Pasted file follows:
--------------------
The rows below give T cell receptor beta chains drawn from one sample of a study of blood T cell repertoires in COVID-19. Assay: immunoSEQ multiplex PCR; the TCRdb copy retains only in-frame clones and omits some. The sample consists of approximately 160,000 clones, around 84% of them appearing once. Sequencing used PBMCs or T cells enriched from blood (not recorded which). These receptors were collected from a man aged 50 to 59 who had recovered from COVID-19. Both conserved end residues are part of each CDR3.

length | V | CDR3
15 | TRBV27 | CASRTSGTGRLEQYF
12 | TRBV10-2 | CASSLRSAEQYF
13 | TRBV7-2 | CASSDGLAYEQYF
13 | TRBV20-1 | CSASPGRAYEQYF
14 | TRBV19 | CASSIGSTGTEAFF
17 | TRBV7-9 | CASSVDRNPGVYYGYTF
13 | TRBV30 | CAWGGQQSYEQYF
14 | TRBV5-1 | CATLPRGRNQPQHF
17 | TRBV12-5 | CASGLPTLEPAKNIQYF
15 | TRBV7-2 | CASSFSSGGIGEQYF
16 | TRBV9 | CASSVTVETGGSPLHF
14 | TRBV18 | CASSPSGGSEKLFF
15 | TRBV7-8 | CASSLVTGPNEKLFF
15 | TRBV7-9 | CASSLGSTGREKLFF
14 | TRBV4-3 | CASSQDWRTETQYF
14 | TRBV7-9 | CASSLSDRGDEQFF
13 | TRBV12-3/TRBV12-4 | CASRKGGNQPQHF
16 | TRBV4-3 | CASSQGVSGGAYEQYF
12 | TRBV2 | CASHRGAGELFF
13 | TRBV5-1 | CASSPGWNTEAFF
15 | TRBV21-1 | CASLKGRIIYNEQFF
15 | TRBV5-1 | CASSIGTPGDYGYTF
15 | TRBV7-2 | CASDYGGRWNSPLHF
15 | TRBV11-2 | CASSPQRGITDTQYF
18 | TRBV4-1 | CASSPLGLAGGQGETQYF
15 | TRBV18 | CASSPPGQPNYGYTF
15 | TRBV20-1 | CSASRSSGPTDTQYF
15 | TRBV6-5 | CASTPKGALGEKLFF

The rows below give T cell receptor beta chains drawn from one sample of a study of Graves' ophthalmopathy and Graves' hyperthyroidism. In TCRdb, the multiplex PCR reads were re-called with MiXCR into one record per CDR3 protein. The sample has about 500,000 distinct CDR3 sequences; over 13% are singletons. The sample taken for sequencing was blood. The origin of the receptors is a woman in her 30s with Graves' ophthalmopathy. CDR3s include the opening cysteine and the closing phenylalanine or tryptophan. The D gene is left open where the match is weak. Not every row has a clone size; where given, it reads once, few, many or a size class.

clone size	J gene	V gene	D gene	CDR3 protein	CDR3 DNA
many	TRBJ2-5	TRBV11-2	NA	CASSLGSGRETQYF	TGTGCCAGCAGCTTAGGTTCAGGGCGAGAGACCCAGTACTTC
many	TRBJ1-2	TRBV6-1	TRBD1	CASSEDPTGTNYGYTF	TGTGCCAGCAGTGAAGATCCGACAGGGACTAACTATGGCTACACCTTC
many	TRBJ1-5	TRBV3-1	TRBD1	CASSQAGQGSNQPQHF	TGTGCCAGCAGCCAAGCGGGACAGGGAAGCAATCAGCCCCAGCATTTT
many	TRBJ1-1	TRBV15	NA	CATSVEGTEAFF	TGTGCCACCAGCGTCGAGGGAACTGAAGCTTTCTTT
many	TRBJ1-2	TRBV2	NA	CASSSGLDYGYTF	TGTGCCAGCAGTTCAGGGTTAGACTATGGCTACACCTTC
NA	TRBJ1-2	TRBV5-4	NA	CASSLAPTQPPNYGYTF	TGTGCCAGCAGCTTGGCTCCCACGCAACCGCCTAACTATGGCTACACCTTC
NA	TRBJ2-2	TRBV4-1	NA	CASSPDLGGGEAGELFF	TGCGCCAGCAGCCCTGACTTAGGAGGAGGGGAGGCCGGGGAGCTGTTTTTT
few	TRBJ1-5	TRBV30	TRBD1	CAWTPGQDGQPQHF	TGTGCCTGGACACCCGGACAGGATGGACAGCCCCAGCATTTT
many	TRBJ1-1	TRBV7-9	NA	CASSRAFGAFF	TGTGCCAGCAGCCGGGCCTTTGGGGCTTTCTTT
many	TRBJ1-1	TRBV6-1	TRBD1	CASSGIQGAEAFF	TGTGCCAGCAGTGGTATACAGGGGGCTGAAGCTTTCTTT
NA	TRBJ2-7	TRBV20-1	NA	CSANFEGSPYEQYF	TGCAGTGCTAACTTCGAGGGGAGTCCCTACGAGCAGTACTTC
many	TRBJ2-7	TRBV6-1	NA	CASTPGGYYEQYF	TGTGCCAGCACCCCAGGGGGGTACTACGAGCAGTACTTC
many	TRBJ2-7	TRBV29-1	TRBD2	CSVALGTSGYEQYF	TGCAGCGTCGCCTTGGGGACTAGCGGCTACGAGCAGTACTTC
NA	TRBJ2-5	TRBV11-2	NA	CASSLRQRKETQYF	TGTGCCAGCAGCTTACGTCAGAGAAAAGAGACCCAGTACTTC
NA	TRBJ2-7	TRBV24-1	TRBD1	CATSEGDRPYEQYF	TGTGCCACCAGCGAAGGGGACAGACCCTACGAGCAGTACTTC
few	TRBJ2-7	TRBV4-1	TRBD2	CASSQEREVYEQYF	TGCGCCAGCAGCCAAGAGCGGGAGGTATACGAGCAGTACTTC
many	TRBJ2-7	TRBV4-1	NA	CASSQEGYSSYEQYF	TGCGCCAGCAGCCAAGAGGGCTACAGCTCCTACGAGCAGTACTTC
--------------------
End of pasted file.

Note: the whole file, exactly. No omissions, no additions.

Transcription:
The rows below give T cell receptor beta chains drawn from one sample of a study of blood T cell repertoires in COVID-19. Assay: immunoSEQ multiplex PCR; the TCRdb copy retains only in-frame clones and omits some. The sample consists of approximately 160,000 clones, around 84% of them appearing once. Sequencing used PBMCs or T cells enriched from blood (not recorded which). These receptors were collected from a man aged 50 to 59 who had recovered from COVID-19. Both conserved end residues are part of each CDR3.

length | V | CDR3
15 | TRBV27 | CASRTSGTGRLEQYF
12 | TRBV10-2 | CASSLRSAEQYF
13 | TRBV7-2 | CASSDGLAYEQYF
13 | TRBV20-1 | CSASPGRAYEQYF
14 | TRBV19 | CASSIGSTGTEAFF
17 | TRBV7-9 | CASSVDRNPGVYYGYTF
13 | TRBV30 | CAWGGQQSYEQYF
14 | TRBV5-1 | CATLPRGRNQPQHF
17 | TRBV12-5 | CASGLPTLEPAKNIQYF
15 | TRBV7-2 | CASSFSSGGIGEQYF
16 | TRBV9 | CASSVTVETGGSPLHF
14 | TRBV18 | CASSPSGGSEKLFF
15 | TRBV7-8 | CASSLVTGPNEKLFF
15 | TRBV7-9 | CASSLGSTGREKLFF
14 | TRBV4-3 | CASSQDWRTETQYF
14 | TRBV7-9 | CASSLSDRGDEQFF
13 | TRBV12-3/TRBV12-4 | CASRKGGNQPQHF
16 | TRBV4-3 | CASSQGVSGGAYEQYF
12 | TRBV2 | CASHRGAGELFF
13 | TRBV5-1 | CASSPGWNTEAFF
15 | TRBV21-1 | CASLKGRIIYNEQFF
15 | TRBV5-1 | CASSIGTPGDYGYTF
15 | TRBV7-2 | CASDYGGRWNSPLHF
15 | TRBV11-2 | CASSPQRGITDTQYF
18 | TRBV4-1 | CASSPLGLAGGQGETQYF
15 | TRBV18 | CASSPPGQPNYGYTF
15 | TRBV20-1 | CSASRSSGPTDTQYF
15 | TRBV6-5 | CASTPKGALGEKLFF

The rows below give T cell receptor beta chains drawn from one sample of a study of Graves' ophthalmopathy and Graves' hyperthyroidism. In TCRdb, the multiplex PCR reads were re-called with MiXCR into one record per CDR3 protein. The sample has about 500,000 distinct CDR3 sequences; over 13% are singletons. The sample taken for sequencing was blood. The origin of the receptors is a woman in her 30s with Graves' ophthalmopathy. CDR3s include the opening cysteine and the closing phenylalanine or tryptophan. The D gene is left open where the match is weak. Not every row has a clone size; where given, it reads once, few, many or a size class.

clone size	J gene	V gene	D gene	CDR3 protein	CDR3 DNA
many	TRBJ2-5	TRBV11-2	NA	CASSLGSGRETQYF	TGTGCCAGCAGCTTAGGTTCAGGGCGAGAGACCCAGTACTTC
many	TRBJ1-2	TRBV6-1	TRBD1	CASSEDPTGTNYGYTF	TGTGCCAGCAGTGAAGATCCGACAGGGACTAACTATGGCTACACCTTC
many	TRBJ1-5	TRBV3-1	TRBD1	CASSQAGQGSNQPQHF	TGTGCCAGCAGCCAAGCGGGACAGGGAAGCAATCAGCCCCAGCATTTT
many	TRBJ1-1	TRBV15	NA	CATSVEGTEAFF	TGTGCCACCAGCGTCGAGGGAACTGAAGCTTTCTTT
many	TRBJ1-2	TRBV2	NA	CASSSGLDYGYTF	TGTGCCAGCAGTTCAGGGTTAGACTATGGCTACACCTTC
NA	TRBJ1-2	TRBV5-4	NA	CASSLAPTQPPNYGYTF	TGTGCCAGCAGCTTGGCTCCCACGCAACCGCCTAACTATGGCTACACCTTC
NA	TRBJ2-2	TRBV4-1	NA	CASSPDLGGGEAGELFF	TGCGCCAGCAGCCCTGACTTAGGAGGAGGGGAGGCCGGGGAGCTGTTTTTT
few	TRBJ1-5	TRBV30	TRBD1	CAWTPGQDGQPQHF	TGTGCCTGGACACCCGGACAGGATGGACAGCCCCAGCATTTT
many	TRBJ1-1	TRBV7-9	NA	CASSRAFGAFF	TGTGCCAGCAGCCGGGCCTTTGGGGCTTTCTTT
many	TRBJ1-1	TRBV6-1	TRBD1	CASSGIQGAEAFF	TGTGCCAGCAGTGGTATACAGGGGGCTGAAGCTTTCTTT
NA	TRBJ2-7	TRBV20-1	NA	CSANFEGSPYEQYF	TGCAGTGCTAACTTCGAGGGGAGTCCCTACGAGCAGTACTTC
many	TRBJ2-7	TRBV6-1	NA	CASTPGGYYEQYF	TGTGCCAGCACCCCAGGGGGGTACTACGAGCAGTACTTC
many	TRBJ2-7	TRBV29-1	TRBD2	CSVALGTSGYEQYF	TGCAGCGTCGCCTTGGGGACTAGCGGCTACGAGCAGTACTTC
NA	TRBJ2-5	TRBV11-2	NA	CASSLRQRKETQYF	TGTGCCAGCAGCTTACGTCAGAGAAAAGAGACCCAGTACTTC
NA	TRBJ2-7	TRBV24-1	TRBD1	CATSEGDRPYEQYF	TGTGCCACCAGCGAAGGGGACAGACCCTACGAGCAGTACTTC
few	TRBJ2-7	TRBV4-1	TRBD2	CASSQEREVYEQYF	TGCGCCAGCAGCCAAGAGCGGGAGGTATACGAGCAGTACTTC
many	TRBJ2-7	TRBV4-1	NA	CASSQEGYSSYEQYF	TGCGCCAGCAGCCAAGAGGGCTACAGCTCCTACGAGCAGTACTTC